"This thesis investigates alternative surface preparation and deposition methods for cerium-based conversion coatings (CeCC) on high strength aluminum alloys. Cerium-based conversion coatings are being investigated as a more environmentally friendly replacement for chromium-based conversion coatings. Currently, the alloys are immersed in strong alkaline and acidic solutions to prepare the aluminum surfaces for conversion coating, in which immersion may not be suitable for all situations. Alternatives to this method were investigated, including wipe application of solution, ultrasonic processing in deionized water, and abrasive blasting with alumina. AI 7075-T6 test panels were prepared using each of these methods and compared to a conventional alkaline chemical immersion process. Coatings were evaluated using Auger depth profiling, electrochemical response, and corrosion performance. A CeCC was produced by spray deposition. The chemical wipe method produced the surface most similar to the chemical immersion method. Both of these methods had an uncoated total impedance value near 4 kΩ-cm². However, the immersion panel coating was approximately 125 nm thick after one spray while the wipe prepared panel coating was approximately 75 nm thick after the spray. Both coatings provided similar protection in corrosion testing.
An alternative deposition method using a brush was investigated on AI 2024-T3. Prior to deposition, the panels were prepared using an acidic chemical immersion method. The CeCC was deposited using the brush-based method or the spray-based method. These methods were compared using coating thickness, morphology, and crystalline phases in the coating. Brush-based coatings were thinner than spray-based, but they had a similar surface morphology. Spray deposited coatings were about 400 nm thick after three deposition cycles, while brush deposited coatings were approximately 275 nm thick after five cycles. Cerium phosphate, a phase previously shown to improve corrosion resistance, was detected in spray coatings after treatment in a 85°C phosphate solution but not in brush-based coatings. Brush-based deposition provided some corrosion protection but not as much as a spray applied coating, likely due to the absence of the formation of cerium phosphate"--Abstract, page iv.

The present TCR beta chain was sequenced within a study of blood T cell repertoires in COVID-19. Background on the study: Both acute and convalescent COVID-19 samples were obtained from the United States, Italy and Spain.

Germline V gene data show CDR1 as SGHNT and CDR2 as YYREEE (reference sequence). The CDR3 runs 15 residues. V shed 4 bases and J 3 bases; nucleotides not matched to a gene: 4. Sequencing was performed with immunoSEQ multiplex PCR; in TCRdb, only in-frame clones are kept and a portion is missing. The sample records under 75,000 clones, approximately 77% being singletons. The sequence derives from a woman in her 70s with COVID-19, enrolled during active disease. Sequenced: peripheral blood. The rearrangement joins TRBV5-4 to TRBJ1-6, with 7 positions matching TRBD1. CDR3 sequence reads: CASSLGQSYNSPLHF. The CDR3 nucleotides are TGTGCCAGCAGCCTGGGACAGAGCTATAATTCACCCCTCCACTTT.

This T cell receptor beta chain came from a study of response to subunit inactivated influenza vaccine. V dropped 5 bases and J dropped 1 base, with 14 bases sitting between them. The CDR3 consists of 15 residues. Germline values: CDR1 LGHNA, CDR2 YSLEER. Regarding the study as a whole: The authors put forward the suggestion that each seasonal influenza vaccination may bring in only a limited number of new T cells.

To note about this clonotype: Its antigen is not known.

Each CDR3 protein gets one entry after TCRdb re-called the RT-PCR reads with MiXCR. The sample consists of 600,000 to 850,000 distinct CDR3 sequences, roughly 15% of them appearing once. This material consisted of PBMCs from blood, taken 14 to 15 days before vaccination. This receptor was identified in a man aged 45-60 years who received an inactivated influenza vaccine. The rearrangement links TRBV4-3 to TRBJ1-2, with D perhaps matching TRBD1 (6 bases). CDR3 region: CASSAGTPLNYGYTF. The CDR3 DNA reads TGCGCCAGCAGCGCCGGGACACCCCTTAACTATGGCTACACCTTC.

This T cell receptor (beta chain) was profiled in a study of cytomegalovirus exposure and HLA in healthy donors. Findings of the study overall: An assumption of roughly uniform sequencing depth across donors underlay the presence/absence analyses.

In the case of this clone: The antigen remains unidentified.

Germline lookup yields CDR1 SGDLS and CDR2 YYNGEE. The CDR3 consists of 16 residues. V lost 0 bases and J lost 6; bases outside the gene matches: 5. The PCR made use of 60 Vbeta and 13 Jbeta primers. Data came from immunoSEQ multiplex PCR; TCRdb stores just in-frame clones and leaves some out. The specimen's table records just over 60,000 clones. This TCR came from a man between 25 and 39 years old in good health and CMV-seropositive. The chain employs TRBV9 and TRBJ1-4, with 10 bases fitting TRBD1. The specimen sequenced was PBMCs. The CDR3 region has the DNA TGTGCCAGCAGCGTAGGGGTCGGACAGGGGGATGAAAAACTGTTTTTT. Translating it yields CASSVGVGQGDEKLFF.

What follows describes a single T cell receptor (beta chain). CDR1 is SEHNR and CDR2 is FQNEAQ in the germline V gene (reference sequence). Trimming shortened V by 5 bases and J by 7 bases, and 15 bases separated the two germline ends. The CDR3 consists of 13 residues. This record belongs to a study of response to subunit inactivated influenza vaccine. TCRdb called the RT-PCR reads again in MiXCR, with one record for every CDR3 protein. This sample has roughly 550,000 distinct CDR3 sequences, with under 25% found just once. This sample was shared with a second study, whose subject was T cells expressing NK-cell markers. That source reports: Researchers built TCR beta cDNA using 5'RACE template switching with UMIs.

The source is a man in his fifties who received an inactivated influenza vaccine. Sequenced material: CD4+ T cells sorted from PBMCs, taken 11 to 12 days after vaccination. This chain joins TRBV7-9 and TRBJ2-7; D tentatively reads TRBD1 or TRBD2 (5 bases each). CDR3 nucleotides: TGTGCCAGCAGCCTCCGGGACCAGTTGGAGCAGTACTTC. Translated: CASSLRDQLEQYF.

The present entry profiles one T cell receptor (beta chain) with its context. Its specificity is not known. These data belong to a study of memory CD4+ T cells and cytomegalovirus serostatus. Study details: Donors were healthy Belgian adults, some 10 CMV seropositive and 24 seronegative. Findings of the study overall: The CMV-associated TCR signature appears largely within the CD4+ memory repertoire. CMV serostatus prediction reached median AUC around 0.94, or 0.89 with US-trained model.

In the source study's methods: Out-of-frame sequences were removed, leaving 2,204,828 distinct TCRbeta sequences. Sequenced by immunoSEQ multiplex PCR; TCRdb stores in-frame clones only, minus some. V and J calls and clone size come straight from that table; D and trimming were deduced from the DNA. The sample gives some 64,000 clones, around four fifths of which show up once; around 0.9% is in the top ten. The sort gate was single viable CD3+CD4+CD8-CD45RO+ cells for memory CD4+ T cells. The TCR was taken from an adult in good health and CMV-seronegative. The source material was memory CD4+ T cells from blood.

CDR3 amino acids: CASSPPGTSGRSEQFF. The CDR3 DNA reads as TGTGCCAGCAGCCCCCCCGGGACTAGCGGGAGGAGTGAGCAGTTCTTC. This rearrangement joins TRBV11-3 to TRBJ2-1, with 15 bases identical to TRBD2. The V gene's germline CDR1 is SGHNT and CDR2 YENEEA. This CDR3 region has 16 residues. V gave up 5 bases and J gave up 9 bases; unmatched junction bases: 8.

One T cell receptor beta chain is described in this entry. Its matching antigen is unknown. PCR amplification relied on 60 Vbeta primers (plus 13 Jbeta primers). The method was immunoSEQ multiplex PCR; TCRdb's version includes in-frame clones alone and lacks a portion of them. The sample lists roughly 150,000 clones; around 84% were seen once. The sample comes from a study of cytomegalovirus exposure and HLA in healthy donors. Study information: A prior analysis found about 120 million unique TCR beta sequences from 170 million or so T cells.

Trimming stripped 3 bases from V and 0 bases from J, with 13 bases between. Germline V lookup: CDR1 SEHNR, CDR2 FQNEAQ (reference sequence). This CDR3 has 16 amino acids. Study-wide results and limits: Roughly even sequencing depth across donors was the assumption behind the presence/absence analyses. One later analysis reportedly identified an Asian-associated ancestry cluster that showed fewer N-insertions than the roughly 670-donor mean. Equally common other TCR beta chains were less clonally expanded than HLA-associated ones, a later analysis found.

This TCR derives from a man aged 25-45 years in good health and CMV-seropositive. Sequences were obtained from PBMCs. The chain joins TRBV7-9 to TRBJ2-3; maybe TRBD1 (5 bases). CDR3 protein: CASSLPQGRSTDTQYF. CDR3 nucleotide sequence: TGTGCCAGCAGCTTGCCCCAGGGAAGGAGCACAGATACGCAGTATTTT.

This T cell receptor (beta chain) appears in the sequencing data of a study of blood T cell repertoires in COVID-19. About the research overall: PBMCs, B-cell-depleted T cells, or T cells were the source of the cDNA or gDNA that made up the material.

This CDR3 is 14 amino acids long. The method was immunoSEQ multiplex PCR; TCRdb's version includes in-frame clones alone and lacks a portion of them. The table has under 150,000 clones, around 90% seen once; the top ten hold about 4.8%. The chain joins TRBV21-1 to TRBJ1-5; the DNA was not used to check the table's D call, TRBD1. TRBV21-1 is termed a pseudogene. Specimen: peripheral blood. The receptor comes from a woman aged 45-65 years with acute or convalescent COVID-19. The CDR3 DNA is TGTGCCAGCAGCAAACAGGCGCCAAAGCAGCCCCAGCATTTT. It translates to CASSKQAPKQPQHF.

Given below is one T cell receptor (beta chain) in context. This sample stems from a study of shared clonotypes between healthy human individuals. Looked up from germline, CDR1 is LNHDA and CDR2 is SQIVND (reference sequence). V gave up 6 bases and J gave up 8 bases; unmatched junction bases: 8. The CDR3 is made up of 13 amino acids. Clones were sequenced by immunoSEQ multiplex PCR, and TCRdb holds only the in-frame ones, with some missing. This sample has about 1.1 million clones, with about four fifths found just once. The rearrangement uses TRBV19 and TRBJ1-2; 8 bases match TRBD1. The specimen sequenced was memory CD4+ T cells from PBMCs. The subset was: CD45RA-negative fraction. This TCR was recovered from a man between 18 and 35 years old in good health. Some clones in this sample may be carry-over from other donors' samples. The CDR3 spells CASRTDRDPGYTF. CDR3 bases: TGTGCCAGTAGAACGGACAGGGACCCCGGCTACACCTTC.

Schlesinger, Mark E.
Materials Science and Engineering
M.S. in Metallurgical Engineering
Missouri University of Science and Technology
Journal article titles appearing in thesis/dissertation
- Alternative surface preparation methods for cerium conversion coating of Al 7075-T6 substrates
- Deposition of cerium-based conversion coatings using a spontaneous brush application process
ix, 60 pages
© 2010 William J. Gammill, All rights reserved.
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Electronic access to the full-text of this document is restricted to Missouri S&T users. Otherwise, request this publication directly from Missouri S&T Library or contact your local library.http://laurel.lso.missouri.edu/record=b8069056~S5
Gammill, William J., "Evaluation of alternative methods for surface preparation and deposition of cerium-based conversion coatings on aluminum alloys" (2010). Masters Theses. 114.
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